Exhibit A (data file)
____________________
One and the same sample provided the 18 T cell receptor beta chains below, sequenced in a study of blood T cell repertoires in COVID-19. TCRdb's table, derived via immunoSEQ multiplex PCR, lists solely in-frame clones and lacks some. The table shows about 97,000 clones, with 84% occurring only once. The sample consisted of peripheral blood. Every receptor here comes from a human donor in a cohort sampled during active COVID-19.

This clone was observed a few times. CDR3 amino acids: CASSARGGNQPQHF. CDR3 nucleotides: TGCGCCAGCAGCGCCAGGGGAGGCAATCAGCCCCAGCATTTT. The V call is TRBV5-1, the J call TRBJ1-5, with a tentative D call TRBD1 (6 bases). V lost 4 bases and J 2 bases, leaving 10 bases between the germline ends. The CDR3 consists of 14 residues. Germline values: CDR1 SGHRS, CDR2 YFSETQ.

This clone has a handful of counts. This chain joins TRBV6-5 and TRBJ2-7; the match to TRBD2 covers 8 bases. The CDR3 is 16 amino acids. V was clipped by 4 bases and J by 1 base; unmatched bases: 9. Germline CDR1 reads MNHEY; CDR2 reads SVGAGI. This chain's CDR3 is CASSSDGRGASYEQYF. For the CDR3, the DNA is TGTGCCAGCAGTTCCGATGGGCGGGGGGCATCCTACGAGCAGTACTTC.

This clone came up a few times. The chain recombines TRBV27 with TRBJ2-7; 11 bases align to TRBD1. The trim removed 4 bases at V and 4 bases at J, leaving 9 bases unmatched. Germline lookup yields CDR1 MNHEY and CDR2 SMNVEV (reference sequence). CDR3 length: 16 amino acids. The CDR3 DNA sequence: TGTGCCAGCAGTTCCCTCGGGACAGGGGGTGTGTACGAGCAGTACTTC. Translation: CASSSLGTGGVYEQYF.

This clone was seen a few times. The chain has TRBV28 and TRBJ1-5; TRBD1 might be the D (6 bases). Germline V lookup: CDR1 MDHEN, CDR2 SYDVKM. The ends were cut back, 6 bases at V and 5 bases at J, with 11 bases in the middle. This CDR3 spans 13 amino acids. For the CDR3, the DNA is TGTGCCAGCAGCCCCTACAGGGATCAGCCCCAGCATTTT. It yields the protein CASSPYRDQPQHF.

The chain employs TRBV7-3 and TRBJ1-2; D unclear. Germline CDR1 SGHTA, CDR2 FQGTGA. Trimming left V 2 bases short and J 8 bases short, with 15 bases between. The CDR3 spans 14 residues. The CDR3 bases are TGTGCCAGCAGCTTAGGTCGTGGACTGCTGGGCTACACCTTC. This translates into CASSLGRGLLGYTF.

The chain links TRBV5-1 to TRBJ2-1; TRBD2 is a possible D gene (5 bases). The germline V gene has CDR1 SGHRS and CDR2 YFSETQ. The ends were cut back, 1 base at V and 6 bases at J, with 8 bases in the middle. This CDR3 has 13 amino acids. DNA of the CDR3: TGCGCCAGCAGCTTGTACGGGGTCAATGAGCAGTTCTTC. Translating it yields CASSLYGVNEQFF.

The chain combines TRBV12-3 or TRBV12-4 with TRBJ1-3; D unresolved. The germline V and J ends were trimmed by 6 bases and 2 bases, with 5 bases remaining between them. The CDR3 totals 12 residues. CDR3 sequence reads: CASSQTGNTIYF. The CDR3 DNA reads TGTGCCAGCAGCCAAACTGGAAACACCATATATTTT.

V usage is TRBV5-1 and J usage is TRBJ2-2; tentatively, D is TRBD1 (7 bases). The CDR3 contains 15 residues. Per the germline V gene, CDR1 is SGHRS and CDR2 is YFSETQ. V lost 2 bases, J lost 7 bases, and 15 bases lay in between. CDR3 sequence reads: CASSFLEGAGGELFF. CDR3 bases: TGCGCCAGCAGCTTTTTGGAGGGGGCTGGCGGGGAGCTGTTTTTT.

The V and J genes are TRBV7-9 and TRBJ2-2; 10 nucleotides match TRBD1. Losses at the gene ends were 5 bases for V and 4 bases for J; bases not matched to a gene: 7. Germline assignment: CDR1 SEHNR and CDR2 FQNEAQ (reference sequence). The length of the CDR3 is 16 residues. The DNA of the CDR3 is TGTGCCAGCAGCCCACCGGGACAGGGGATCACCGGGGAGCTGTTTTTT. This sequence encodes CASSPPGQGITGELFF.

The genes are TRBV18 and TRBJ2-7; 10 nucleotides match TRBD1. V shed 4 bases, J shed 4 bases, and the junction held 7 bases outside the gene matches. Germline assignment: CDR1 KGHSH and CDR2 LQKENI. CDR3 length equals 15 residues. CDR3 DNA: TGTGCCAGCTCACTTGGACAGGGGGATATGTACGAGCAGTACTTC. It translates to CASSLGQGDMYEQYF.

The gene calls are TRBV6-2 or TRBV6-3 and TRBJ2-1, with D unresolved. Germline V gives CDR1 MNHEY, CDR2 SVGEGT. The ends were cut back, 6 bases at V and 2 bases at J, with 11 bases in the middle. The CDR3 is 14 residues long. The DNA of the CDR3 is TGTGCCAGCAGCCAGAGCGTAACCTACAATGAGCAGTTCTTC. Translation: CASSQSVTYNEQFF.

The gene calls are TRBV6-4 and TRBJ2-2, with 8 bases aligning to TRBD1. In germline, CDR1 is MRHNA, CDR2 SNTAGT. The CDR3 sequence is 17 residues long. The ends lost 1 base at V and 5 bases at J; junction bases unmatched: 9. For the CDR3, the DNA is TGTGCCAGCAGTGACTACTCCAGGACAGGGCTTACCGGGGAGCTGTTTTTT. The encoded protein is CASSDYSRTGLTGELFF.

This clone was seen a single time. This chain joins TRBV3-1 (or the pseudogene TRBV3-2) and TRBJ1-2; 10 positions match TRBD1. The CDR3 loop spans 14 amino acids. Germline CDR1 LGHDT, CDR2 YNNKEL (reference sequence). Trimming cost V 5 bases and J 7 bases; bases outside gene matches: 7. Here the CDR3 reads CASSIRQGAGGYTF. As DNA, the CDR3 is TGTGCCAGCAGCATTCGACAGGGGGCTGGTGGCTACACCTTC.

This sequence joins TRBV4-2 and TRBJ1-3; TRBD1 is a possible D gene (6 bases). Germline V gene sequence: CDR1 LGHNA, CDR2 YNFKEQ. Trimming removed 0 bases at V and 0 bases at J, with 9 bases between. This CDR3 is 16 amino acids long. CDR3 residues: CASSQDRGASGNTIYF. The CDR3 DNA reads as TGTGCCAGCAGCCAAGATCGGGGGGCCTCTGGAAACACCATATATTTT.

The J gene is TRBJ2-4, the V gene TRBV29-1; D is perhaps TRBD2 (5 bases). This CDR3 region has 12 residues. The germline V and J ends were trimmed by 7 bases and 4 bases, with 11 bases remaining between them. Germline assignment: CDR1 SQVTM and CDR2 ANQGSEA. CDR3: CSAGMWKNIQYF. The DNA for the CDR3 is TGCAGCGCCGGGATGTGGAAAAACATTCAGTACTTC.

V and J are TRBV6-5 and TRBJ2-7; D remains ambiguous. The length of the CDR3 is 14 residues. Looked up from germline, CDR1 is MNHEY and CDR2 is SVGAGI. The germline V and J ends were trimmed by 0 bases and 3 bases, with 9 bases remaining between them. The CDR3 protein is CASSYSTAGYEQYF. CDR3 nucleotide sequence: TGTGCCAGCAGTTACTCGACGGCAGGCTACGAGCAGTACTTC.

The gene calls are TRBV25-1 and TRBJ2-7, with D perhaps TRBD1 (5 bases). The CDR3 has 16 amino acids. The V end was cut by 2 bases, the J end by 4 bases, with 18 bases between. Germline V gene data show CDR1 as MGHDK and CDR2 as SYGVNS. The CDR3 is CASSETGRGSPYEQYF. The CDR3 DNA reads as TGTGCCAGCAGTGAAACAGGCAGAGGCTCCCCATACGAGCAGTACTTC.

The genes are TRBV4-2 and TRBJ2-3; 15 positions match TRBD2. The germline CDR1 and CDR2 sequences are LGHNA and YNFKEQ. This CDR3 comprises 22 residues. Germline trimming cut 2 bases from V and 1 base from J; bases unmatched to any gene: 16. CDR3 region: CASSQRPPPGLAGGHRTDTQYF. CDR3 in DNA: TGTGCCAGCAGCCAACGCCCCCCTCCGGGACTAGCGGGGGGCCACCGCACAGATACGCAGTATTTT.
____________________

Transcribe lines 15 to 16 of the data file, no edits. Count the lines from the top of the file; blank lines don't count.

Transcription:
This sequence joins TRBV4-2 and TRBJ1-3; TRBD1 is a possible D gene (6 bases). Germline V gene sequence: CDR1 LGHNA, CDR2 YNFKEQ. Trimming removed 0 bases at V and 0 bases at J, with 9 bases between. This CDR3 is 16 amino acids long. CDR3 residues: CASSQDRGASGNTIYF. The CDR3 DNA reads as TGTGCCAGCAGCCAAGATCGGGGGGCCTCTGGAAACACCATATATTTT.

The J gene is TRBJ2-4, the V gene TRBV29-1; D is perhaps TRBD2 (5 bases). This CDR3 region has 12 residues. The germline V and J ends were trimmed by 7 bases and 4 bases, with 11 bases remaining between them. Germline assignment: CDR1 SQVTM and CDR2 ANQGSEA. CDR3: CSAGMWKNIQYF. The DNA for the CDR3 is TGCAGCGCCGGGATGTGGAAAAACATTCAGTACTTC.